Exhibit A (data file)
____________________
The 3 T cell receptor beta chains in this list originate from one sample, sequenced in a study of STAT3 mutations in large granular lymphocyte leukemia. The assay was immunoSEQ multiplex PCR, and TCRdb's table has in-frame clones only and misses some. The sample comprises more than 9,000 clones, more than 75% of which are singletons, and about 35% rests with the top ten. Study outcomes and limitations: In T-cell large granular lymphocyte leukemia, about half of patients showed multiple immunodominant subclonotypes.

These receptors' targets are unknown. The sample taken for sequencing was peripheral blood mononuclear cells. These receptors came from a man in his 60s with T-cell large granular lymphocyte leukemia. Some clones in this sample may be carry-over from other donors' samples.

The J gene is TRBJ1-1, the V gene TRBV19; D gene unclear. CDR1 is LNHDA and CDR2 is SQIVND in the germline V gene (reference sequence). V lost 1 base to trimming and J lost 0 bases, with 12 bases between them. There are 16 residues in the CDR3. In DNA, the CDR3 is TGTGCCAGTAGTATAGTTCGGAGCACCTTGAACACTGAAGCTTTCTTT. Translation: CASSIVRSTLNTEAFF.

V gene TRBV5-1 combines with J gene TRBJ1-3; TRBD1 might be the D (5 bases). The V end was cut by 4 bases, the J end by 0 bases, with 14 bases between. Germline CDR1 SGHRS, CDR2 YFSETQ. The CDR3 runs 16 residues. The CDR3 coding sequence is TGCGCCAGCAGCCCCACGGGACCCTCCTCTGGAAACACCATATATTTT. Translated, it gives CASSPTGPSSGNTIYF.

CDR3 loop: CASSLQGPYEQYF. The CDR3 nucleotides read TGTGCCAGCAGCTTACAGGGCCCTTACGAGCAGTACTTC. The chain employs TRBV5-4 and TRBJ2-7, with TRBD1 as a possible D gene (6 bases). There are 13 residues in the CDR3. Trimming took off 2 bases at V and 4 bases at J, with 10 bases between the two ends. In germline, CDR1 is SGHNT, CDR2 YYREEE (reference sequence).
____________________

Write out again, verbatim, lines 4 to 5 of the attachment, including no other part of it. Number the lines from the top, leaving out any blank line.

V gene TRBV5-1 combines with J gene TRBJ1-3; TRBD1 might be the D (5 bases). The V end was cut by 4 bases, the J end by 0 bases, with 14 bases between. Germline CDR1 SGHRS, CDR2 YFSETQ. The CDR3 runs 16 residues. The CDR3 coding sequence is TGCGCCAGCAGCCCCACGGGACCCTCCTCTGGAAACACCATATATTTT. Translated, it gives CASSPTGPSSGNTIYF.

CDR3 loop: CASSLQGPYEQYF. The CDR3 nucleotides read TGTGCCAGCAGCTTACAGGGCCCTTACGAGCAGTACTTC. The chain employs TRBV5-4 and TRBJ2-7, with TRBD1 as a possible D gene (6 bases). There are 13 residues in the CDR3. Trimming took off 2 bases at V and 4 bases at J, with 10 bases between the two ends. In germline, CDR1 is SGHNT, CDR2 YYREEE (reference sequence).